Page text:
Both Malcolm X and Martin Luther King Jr. recognized how deeply institutionalized racism threatened the hopes, dreams and lives of Blacks living in America. They each brilliantly diagnosed flaws within the American democracy, yet they embraced different strategies for Black liberation at this point—with King maintaining faith in legal and political solutions to combat racial injustice and Malcolm relying on the growing strength, political sophistication and worldliness of the Black community as the true measure of power.

King’s visit to Ghana and Europe, where he marveled at the resilience of ordinary Africans and paused to consider the vastness of a rapidly crumbling British empire, found him firmly in the camp of Black internationalism, a political ideology shared by Malcolm X. Malcolm’s thirst for radical Black dignity and King’s quest for Black citizenship most comfortably met on the world stage.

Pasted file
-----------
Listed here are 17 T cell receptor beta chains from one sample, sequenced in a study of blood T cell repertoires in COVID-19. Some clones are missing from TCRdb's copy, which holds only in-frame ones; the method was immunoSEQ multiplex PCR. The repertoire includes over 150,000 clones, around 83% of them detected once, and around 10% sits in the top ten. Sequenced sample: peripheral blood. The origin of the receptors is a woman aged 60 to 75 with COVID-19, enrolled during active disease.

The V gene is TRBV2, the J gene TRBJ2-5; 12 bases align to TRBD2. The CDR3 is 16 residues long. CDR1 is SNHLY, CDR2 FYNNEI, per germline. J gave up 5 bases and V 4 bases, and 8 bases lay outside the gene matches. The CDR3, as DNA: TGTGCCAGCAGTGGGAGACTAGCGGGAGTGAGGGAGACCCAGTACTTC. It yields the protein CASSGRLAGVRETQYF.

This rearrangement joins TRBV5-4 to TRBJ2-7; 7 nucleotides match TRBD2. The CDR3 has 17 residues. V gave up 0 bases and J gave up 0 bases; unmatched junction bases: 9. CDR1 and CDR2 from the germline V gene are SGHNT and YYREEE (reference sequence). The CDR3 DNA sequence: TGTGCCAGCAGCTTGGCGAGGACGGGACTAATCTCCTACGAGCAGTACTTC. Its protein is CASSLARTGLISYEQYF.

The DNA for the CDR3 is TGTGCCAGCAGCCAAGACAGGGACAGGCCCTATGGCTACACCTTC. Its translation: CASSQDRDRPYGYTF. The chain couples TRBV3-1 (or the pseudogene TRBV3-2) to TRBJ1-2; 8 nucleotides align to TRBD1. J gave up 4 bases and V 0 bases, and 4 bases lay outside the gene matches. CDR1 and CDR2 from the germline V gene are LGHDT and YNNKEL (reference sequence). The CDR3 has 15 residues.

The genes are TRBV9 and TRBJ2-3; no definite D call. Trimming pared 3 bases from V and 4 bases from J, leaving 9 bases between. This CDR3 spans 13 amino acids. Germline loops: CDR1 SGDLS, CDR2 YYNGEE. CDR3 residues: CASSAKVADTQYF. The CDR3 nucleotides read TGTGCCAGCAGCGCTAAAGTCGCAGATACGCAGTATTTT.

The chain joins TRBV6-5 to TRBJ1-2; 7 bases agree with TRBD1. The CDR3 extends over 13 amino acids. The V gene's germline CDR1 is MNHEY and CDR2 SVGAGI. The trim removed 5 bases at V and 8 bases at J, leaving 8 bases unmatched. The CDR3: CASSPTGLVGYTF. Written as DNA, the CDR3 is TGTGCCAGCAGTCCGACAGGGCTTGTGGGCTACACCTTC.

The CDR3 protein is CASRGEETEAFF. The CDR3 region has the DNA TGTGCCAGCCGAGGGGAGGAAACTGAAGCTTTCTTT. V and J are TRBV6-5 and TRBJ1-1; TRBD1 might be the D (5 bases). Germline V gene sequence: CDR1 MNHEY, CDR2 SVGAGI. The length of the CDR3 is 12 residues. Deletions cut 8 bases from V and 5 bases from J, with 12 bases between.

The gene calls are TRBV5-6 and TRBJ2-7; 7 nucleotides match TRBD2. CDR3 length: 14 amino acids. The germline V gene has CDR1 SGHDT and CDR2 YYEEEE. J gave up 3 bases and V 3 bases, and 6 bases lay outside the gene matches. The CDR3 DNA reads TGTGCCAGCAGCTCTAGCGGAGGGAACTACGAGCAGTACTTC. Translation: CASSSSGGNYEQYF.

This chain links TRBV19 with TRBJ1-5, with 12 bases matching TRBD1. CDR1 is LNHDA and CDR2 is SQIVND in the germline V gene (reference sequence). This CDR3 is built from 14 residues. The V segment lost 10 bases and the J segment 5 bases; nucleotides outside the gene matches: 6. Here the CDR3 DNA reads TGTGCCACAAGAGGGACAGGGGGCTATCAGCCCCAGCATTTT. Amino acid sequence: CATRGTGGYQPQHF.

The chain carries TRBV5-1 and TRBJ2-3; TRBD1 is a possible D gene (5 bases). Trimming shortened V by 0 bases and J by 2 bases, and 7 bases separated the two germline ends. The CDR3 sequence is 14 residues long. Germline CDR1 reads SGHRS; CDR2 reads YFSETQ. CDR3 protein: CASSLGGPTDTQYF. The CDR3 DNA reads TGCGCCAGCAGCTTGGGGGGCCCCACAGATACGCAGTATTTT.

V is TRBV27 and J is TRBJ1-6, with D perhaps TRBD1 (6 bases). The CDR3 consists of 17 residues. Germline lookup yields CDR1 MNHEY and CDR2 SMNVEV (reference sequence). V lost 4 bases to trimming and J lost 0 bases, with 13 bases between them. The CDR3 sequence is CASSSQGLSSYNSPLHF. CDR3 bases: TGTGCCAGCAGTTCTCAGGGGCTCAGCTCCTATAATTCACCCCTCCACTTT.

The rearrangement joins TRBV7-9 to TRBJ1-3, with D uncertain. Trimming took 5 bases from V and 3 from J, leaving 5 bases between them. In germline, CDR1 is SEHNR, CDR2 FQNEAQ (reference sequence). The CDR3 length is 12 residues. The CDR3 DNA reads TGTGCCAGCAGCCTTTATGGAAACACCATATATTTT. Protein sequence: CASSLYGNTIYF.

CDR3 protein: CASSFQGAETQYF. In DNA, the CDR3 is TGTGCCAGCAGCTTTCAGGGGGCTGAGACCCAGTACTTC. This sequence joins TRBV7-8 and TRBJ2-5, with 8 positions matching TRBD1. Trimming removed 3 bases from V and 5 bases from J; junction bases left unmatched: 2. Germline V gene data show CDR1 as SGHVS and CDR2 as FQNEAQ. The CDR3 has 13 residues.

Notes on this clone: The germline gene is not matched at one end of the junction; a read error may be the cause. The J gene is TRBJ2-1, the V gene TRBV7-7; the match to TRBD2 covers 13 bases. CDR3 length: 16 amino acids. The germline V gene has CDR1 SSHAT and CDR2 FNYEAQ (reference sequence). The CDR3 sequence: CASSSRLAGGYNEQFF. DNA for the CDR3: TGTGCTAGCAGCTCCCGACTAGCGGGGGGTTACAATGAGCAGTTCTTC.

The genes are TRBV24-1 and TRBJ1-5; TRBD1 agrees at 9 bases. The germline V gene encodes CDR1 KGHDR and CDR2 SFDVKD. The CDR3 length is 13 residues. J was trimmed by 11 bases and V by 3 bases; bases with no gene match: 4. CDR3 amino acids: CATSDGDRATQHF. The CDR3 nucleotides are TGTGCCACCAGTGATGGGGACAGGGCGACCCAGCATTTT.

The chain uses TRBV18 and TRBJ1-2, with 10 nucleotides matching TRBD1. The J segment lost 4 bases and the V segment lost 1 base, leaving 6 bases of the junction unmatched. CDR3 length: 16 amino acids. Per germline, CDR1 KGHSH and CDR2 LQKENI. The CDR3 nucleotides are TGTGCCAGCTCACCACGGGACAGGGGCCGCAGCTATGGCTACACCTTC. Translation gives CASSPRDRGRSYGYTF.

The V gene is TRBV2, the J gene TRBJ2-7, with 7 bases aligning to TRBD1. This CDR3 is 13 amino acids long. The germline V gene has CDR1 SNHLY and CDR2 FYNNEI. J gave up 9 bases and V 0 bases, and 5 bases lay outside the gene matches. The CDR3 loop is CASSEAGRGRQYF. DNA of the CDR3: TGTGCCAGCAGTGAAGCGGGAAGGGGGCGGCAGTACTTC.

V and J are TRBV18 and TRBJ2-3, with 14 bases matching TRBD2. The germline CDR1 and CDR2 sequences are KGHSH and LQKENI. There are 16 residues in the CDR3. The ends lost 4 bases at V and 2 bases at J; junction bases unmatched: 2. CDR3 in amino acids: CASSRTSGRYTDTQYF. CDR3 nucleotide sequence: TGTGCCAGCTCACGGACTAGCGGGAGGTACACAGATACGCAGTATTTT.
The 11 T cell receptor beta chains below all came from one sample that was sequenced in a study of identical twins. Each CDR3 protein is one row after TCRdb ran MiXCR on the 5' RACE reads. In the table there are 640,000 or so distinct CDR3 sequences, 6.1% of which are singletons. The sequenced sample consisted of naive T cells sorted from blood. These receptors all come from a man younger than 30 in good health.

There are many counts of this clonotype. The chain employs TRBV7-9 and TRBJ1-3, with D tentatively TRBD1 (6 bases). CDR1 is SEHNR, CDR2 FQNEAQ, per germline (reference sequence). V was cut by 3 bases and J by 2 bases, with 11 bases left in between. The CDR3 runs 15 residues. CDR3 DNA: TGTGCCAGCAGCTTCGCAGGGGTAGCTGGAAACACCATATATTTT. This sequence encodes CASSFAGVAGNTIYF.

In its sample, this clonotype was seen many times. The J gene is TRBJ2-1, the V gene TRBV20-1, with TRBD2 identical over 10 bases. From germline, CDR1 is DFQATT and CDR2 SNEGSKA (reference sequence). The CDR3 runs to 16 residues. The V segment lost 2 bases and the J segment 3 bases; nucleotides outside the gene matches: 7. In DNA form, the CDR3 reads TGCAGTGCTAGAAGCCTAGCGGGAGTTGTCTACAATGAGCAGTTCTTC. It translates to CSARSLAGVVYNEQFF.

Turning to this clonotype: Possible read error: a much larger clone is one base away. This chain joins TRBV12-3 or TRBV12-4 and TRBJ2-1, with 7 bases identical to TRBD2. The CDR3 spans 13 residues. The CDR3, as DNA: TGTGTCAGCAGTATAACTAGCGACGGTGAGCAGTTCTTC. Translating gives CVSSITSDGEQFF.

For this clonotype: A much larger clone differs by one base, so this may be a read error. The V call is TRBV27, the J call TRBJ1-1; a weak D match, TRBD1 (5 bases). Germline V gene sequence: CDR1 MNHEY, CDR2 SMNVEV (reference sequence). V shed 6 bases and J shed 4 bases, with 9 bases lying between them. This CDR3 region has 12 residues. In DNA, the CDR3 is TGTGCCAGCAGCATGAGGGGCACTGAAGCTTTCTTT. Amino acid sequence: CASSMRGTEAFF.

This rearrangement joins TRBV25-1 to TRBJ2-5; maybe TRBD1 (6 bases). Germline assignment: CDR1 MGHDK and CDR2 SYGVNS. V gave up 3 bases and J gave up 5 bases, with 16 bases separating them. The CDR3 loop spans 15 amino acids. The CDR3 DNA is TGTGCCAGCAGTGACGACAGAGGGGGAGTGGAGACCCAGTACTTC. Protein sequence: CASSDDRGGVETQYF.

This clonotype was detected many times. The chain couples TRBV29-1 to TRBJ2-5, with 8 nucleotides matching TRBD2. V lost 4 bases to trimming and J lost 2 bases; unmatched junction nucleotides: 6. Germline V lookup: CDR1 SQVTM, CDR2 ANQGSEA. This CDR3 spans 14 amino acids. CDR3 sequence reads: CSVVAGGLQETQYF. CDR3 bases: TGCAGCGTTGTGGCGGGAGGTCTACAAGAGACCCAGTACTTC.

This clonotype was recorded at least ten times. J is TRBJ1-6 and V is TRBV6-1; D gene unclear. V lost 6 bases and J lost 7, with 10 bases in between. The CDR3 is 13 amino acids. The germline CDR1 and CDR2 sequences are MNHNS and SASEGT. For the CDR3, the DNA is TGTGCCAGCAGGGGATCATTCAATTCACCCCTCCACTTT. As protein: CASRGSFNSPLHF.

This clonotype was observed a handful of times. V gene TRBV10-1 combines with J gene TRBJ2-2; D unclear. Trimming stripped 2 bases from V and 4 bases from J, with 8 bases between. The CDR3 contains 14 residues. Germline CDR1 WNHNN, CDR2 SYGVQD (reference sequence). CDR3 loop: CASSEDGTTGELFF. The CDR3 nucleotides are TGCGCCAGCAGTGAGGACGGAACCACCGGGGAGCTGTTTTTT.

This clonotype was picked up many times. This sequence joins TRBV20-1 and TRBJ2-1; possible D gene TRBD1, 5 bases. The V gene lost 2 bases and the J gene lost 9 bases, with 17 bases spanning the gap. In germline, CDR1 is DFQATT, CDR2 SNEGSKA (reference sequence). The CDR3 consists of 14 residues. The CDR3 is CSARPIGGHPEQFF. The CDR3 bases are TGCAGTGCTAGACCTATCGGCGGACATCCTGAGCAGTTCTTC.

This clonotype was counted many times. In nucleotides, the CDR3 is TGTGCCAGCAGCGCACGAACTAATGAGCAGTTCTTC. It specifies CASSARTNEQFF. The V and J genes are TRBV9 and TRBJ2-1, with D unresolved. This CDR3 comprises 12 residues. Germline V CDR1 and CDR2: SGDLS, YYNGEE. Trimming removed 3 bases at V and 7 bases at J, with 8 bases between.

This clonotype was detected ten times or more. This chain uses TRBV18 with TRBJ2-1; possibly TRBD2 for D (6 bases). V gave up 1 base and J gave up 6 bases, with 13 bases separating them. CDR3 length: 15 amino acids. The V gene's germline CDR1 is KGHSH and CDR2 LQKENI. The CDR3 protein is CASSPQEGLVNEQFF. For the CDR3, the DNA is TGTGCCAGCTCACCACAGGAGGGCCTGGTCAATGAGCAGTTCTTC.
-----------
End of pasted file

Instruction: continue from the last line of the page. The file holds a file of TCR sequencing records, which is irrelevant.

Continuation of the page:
On the tenth anniversary of Mahatma Gandhi’s death, King published an editorial arguing humanity faced a choice between “non-violence” and “non-existence.” He was confident in the ability of Christianity’s love ethic to spur social transformation across whole societies, regions, nation-states, and, eventually the entire world. He would begin by confronting Southern racial mores that viewed Black subjugation as the divine right of whites, who blissfully attended segregated churches, wept at Billy Graham’s religious crusades and prayed to God to maintain a way of life based on Black misery.

Malcolm X and Martin Luther King Jr. would never meet in a formal debate; however, both of them were acutely aware of one another. More than that, they were building—both consciously and unconsciously—a public persona that served in response to each other.